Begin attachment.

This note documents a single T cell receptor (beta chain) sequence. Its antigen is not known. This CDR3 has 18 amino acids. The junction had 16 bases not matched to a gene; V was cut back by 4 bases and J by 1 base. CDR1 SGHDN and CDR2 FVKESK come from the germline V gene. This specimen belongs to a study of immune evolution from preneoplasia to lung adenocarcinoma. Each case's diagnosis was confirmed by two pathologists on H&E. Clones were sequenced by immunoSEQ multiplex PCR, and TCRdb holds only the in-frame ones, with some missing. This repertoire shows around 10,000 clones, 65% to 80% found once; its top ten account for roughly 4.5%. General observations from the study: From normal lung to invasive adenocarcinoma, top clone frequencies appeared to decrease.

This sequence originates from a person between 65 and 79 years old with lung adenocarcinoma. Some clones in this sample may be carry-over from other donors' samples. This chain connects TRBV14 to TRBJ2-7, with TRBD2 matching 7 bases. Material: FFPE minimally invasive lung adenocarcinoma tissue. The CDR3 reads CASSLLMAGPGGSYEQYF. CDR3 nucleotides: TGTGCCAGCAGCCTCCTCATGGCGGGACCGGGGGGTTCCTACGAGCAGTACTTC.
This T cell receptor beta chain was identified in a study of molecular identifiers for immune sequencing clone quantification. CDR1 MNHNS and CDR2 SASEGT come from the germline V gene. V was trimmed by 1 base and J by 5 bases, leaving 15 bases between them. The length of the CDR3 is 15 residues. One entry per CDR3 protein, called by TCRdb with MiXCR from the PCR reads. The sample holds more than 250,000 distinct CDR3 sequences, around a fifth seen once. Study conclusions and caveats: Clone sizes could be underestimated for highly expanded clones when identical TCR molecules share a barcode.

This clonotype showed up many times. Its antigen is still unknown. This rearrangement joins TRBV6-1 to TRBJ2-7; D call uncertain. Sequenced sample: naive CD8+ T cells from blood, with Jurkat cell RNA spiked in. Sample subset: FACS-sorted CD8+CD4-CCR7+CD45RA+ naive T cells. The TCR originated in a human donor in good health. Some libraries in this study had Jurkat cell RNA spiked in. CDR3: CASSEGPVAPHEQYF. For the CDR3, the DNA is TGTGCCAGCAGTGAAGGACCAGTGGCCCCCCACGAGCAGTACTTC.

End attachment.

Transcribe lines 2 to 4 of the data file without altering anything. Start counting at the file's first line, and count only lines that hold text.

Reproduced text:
This sequence originates from a person between 65 and 79 years old with lung adenocarcinoma. Some clones in this sample may be carry-over from other donors' samples. This chain connects TRBV14 to TRBJ2-7, with TRBD2 matching 7 bases. Material: FFPE minimally invasive lung adenocarcinoma tissue. The CDR3 reads CASSLLMAGPGGSYEQYF. CDR3 nucleotides: TGTGCCAGCAGCCTCCTCATGGCGGGACCGGGGGGTTCCTACGAGCAGTACTTC.
This T cell receptor beta chain was identified in a study of molecular identifiers for immune sequencing clone quantification. CDR1 MNHNS and CDR2 SASEGT come from the germline V gene. V was trimmed by 1 base and J by 5 bases, leaving 15 bases between them. The length of the CDR3 is 15 residues. One entry per CDR3 protein, called by TCRdb with MiXCR from the PCR reads. The sample holds more than 250,000 distinct CDR3 sequences, around a fifth seen once. Study conclusions and caveats: Clone sizes could be underestimated for highly expanded clones when identical TCR molecules share a barcode.

This clonotype showed up many times. Its antigen is still unknown. This rearrangement joins TRBV6-1 to TRBJ2-7; D call uncertain. Sequenced sample: naive CD8+ T cells from blood, with Jurkat cell RNA spiked in. Sample subset: FACS-sorted CD8+CD4-CCR7+CD45RA+ naive T cells. The TCR originated in a human donor in good health. Some libraries in this study had Jurkat cell RNA spiked in. CDR3: CASSEGPVAPHEQYF. For the CDR3, the DNA is TGTGCCAGCAGTGAAGGACCAGTGGCCCCCCACGAGCAGTACTTC.